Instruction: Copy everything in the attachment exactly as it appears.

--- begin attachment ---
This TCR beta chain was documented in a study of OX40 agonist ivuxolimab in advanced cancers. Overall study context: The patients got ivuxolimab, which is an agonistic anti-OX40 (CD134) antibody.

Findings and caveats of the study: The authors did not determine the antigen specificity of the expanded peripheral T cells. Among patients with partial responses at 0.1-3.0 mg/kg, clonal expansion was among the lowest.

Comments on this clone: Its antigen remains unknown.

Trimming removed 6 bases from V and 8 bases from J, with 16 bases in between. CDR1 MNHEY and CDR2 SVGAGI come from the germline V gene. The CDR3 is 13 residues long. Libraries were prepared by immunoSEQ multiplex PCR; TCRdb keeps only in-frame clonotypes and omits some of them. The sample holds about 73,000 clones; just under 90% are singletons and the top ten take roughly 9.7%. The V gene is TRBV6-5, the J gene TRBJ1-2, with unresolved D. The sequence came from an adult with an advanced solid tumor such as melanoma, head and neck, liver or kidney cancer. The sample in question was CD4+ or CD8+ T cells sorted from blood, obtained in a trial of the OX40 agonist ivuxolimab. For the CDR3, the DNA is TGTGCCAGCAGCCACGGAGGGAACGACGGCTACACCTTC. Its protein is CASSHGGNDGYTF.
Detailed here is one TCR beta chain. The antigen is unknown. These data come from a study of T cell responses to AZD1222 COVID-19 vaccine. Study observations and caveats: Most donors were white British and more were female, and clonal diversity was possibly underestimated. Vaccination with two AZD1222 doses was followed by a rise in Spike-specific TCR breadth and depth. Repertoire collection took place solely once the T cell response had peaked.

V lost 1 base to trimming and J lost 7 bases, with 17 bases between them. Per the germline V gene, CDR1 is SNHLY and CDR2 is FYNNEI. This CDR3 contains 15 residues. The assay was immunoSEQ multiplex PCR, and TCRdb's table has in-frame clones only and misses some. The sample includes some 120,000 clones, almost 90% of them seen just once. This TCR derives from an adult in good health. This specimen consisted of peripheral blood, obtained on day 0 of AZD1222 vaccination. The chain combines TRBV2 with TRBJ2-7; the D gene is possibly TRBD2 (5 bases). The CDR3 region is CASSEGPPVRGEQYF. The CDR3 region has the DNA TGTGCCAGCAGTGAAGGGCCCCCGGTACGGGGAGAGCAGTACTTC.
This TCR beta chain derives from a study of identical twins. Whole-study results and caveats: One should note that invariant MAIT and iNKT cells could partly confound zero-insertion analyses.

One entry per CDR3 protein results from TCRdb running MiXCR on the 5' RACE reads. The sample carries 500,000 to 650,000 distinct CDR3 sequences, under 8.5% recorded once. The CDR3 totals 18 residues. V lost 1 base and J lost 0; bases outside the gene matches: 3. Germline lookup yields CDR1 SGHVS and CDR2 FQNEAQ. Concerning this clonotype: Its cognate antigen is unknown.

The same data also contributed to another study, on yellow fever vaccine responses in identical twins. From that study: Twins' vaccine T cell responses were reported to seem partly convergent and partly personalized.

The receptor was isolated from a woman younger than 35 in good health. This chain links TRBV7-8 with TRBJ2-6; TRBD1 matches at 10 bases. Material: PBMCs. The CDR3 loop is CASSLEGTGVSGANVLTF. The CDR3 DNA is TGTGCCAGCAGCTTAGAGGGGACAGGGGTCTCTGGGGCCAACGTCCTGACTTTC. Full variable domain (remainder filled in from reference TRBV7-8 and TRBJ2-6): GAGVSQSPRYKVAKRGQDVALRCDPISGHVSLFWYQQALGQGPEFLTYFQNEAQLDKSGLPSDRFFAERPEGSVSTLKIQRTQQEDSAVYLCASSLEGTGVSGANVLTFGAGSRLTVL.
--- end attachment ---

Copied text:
This TCR beta chain was documented in a study of OX40 agonist ivuxolimab in advanced cancers. Overall study context: The patients got ivuxolimab, which is an agonistic anti-OX40 (CD134) antibody.

Findings and caveats of the study: The authors did not determine the antigen specificity of the expanded peripheral T cells. Among patients with partial responses at 0.1-3.0 mg/kg, clonal expansion was among the lowest.

Comments on this clone: Its antigen remains unknown.

Trimming removed 6 bases from V and 8 bases from J, with 16 bases in between. CDR1 MNHEY and CDR2 SVGAGI come from the germline V gene. The CDR3 is 13 residues long. Libraries were prepared by immunoSEQ multiplex PCR; TCRdb keeps only in-frame clonotypes and omits some of them. The sample holds about 73,000 clones; just under 90% are singletons and the top ten take roughly 9.7%. The V gene is TRBV6-5, the J gene TRBJ1-2, with unresolved D. The sequence came from an adult with an advanced solid tumor such as melanoma, head and neck, liver or kidney cancer. The sample in question was CD4+ or CD8+ T cells sorted from blood, obtained in a trial of the OX40 agonist ivuxolimab. For the CDR3, the DNA is TGTGCCAGCAGCCACGGAGGGAACGACGGCTACACCTTC. Its protein is CASSHGGNDGYTF.
Detailed here is one TCR beta chain. The antigen is unknown. These data come from a study of T cell responses to AZD1222 COVID-19 vaccine. Study observations and caveats: Most donors were white British and more were female, and clonal diversity was possibly underestimated. Vaccination with two AZD1222 doses was followed by a rise in Spike-specific TCR breadth and depth. Repertoire collection took place solely once the T cell response had peaked.

V lost 1 base to trimming and J lost 7 bases, with 17 bases between them. Per the germline V gene, CDR1 is SNHLY and CDR2 is FYNNEI. This CDR3 contains 15 residues. The assay was immunoSEQ multiplex PCR, and TCRdb's table has in-frame clones only and misses some. The sample includes some 120,000 clones, almost 90% of them seen just once. This TCR derives from an adult in good health. This specimen consisted of peripheral blood, obtained on day 0 of AZD1222 vaccination. The chain combines TRBV2 with TRBJ2-7; the D gene is possibly TRBD2 (5 bases). The CDR3 region is CASSEGPPVRGEQYF. The CDR3 region has the DNA TGTGCCAGCAGTGAAGGGCCCCCGGTACGGGGAGAGCAGTACTTC.
This TCR beta chain derives from a study of identical twins. Whole-study results and caveats: One should note that invariant MAIT and iNKT cells could partly confound zero-insertion analyses.

One entry per CDR3 protein results from TCRdb running MiXCR on the 5' RACE reads. The sample carries 500,000 to 650,000 distinct CDR3 sequences, under 8.5% recorded once. The CDR3 totals 18 residues. V lost 1 base and J lost 0; bases outside the gene matches: 3. Germline lookup yields CDR1 SGHVS and CDR2 FQNEAQ. Concerning this clonotype: Its cognate antigen is unknown.

The same data also contributed to another study, on yellow fever vaccine responses in identical twins. From that study: Twins' vaccine T cell responses were reported to seem partly convergent and partly personalized.

The receptor was isolated from a woman younger than 35 in good health. This chain links TRBV7-8 with TRBJ2-6; TRBD1 matches at 10 bases. Material: PBMCs. The CDR3 loop is CASSLEGTGVSGANVLTF. The CDR3 DNA is TGTGCCAGCAGCTTAGAGGGGACAGGGGTCTCTGGGGCCAACGTCCTGACTTTC. Full variable domain (remainder filled in from reference TRBV7-8 and TRBJ2-6): GAGVSQSPRYKVAKRGQDVALRCDPISGHVSLFWYQQALGQGPEFLTYFQNEAQLDKSGLPSDRFFAERPEGSVSTLKIQRTQQEDSAVYLCASSLEGTGVSGANVLTFGAGSRLTVL.